Hand-colored photographs of Japan on the brink of modernity, 1870s

In this article, we have collected some rare photographs from the 1870s taken by Shinichi Suzuki (1835–1918), who photographed Japan for a foreign news magazine called The Far East.

After his woodworking family business was destroyed by a tsunami in 1854, Suzuki traveled to Yokohama, where he became an established photographer. Many of his photographs were hand-coloured, which is why they appear more realistic and modern than the black and white photographs of the period.

In the 1860s and 1870s, Japan was on the verge of a large-scale transition. For the first time, the country opened doors to foreign trade and Western technologies and lifestyles were already making their mark on Japanese culture.

Suzuki Shinichi (1855–1912) was the youngest of two Japanese photographers to bear that name. Suzuki's original name was Okamoto Keiz and he was born in Izu.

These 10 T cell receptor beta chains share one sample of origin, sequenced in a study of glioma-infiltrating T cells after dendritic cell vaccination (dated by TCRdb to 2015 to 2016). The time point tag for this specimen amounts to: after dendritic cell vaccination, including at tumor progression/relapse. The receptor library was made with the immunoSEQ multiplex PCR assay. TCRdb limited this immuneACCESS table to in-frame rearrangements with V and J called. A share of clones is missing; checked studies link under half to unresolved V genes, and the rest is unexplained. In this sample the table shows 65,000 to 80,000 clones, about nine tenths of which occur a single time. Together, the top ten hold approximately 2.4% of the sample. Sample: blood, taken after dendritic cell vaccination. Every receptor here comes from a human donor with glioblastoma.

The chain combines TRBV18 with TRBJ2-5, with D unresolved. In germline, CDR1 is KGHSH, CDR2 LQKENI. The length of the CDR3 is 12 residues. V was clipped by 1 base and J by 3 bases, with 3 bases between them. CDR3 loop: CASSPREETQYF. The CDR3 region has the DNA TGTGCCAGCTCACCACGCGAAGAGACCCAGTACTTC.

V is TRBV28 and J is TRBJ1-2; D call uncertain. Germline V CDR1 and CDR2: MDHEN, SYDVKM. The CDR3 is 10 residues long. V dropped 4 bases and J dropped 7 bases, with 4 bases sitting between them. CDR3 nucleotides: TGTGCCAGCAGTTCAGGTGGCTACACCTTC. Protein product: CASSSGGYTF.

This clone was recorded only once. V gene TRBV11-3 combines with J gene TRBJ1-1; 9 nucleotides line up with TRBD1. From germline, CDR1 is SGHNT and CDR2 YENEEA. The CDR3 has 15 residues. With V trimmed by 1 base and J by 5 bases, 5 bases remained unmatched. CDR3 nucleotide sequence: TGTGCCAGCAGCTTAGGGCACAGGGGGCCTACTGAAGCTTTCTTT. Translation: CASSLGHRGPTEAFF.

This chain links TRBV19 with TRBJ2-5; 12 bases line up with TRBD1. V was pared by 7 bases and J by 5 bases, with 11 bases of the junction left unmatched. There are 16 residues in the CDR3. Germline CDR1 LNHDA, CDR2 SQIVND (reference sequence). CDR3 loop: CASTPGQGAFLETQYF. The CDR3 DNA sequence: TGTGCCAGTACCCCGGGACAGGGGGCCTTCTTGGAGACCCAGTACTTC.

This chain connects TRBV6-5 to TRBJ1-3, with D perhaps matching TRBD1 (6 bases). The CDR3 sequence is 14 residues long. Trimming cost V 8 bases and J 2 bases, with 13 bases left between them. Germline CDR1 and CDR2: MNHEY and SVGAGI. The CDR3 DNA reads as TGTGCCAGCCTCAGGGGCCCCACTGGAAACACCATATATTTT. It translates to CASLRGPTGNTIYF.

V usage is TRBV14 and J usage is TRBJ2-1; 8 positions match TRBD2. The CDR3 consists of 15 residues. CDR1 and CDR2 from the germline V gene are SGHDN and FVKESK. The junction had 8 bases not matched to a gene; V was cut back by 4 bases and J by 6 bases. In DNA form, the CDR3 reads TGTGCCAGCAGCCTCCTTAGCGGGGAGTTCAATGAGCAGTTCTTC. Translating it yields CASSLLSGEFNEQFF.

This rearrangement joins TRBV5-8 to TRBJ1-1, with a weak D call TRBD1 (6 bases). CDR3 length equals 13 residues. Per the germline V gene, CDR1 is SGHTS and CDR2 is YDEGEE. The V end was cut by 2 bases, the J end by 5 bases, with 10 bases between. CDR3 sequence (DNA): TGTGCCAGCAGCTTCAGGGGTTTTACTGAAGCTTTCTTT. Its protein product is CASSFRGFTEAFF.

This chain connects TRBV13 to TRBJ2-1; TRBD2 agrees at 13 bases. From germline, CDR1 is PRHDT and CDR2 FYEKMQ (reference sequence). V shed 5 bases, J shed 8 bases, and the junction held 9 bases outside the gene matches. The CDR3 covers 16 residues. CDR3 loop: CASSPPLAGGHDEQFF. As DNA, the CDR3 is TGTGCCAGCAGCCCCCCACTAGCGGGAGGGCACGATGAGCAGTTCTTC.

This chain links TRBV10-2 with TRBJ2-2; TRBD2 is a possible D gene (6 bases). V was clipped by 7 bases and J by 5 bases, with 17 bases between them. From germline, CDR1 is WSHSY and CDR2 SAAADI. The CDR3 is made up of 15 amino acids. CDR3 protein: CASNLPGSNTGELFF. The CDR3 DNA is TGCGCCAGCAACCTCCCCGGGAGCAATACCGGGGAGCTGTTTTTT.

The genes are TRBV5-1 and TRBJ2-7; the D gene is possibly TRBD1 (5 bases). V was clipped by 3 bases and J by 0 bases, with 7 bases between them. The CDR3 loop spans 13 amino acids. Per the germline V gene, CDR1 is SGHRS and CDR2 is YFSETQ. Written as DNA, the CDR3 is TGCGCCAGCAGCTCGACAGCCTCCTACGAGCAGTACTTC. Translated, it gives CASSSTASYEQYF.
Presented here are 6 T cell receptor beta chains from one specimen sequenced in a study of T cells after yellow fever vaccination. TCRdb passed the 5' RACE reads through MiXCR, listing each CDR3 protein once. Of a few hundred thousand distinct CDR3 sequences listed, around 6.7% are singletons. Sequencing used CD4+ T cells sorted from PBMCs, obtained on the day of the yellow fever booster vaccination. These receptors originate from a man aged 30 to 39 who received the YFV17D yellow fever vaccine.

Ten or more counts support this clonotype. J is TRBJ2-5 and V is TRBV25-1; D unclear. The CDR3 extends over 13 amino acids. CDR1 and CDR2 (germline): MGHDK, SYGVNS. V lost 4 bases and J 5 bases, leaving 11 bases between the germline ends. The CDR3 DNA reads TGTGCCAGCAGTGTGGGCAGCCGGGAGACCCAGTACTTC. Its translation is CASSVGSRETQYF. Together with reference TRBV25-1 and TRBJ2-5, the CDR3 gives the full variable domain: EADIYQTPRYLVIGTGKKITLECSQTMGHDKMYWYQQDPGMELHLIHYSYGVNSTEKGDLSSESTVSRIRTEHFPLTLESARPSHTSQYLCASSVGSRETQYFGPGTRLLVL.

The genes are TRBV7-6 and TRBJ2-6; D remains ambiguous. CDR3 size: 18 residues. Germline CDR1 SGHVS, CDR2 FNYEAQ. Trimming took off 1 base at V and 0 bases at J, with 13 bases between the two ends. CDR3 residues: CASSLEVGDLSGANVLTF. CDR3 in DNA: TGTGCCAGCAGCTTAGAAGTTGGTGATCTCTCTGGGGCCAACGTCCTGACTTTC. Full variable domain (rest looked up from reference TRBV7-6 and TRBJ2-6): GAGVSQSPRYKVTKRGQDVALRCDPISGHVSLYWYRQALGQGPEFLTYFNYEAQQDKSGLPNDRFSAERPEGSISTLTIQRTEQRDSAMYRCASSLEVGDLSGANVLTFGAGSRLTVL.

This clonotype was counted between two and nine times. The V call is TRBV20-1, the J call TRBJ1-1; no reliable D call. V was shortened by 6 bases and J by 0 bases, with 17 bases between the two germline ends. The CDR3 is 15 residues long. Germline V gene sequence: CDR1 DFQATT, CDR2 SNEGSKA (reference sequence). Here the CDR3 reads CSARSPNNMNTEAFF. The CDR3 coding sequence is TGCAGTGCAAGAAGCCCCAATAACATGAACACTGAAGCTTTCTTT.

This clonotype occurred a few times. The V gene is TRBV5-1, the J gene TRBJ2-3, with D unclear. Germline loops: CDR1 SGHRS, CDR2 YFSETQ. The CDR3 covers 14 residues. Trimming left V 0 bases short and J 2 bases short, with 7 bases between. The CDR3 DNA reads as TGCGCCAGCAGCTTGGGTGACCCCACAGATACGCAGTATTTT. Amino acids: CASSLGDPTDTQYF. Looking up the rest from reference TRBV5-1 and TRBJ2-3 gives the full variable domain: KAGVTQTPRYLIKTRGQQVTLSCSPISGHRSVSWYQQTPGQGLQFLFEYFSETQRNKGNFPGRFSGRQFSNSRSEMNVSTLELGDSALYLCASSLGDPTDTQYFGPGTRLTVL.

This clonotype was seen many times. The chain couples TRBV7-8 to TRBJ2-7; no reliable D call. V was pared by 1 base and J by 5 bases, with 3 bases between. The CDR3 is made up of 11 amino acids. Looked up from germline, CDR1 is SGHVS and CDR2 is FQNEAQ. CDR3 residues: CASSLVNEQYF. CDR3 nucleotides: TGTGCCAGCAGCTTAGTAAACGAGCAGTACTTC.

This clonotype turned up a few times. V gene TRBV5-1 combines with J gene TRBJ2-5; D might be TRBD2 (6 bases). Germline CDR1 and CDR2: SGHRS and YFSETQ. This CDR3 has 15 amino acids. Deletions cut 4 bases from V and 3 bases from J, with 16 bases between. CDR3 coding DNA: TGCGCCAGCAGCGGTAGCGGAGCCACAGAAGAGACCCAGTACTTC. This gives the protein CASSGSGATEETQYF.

From an early age, he was fond of drawing and painting, and at the age of thirteen or fourteen he set out to become an artist for Yokohama. He became a student of artist Charles Wirgmann, a friend and former partner of photographer Felice Beato.

Working first in silk production, Suzuki often traveled to Yokohama, where he soon apprenticed in 1867 at Shimuka Renzo's Yokohama Photographic Studio. In 1872–1873, he was assigned to J.J., the publisher of The Far East. Village life.

Images from this series continued to appear in Suzuki albums until the 1880s. In November 1873, Suzuki established its own studio, producing portrait and souvenir albums.

By the time the photographer died in 1918, Japan had changed a lot, its society, politics and economy on par with the Western world.

The traditional Japanese lifestyle that Suzuki Shinichi captured in these photographs was increasingly being replaced by Western standards and values.

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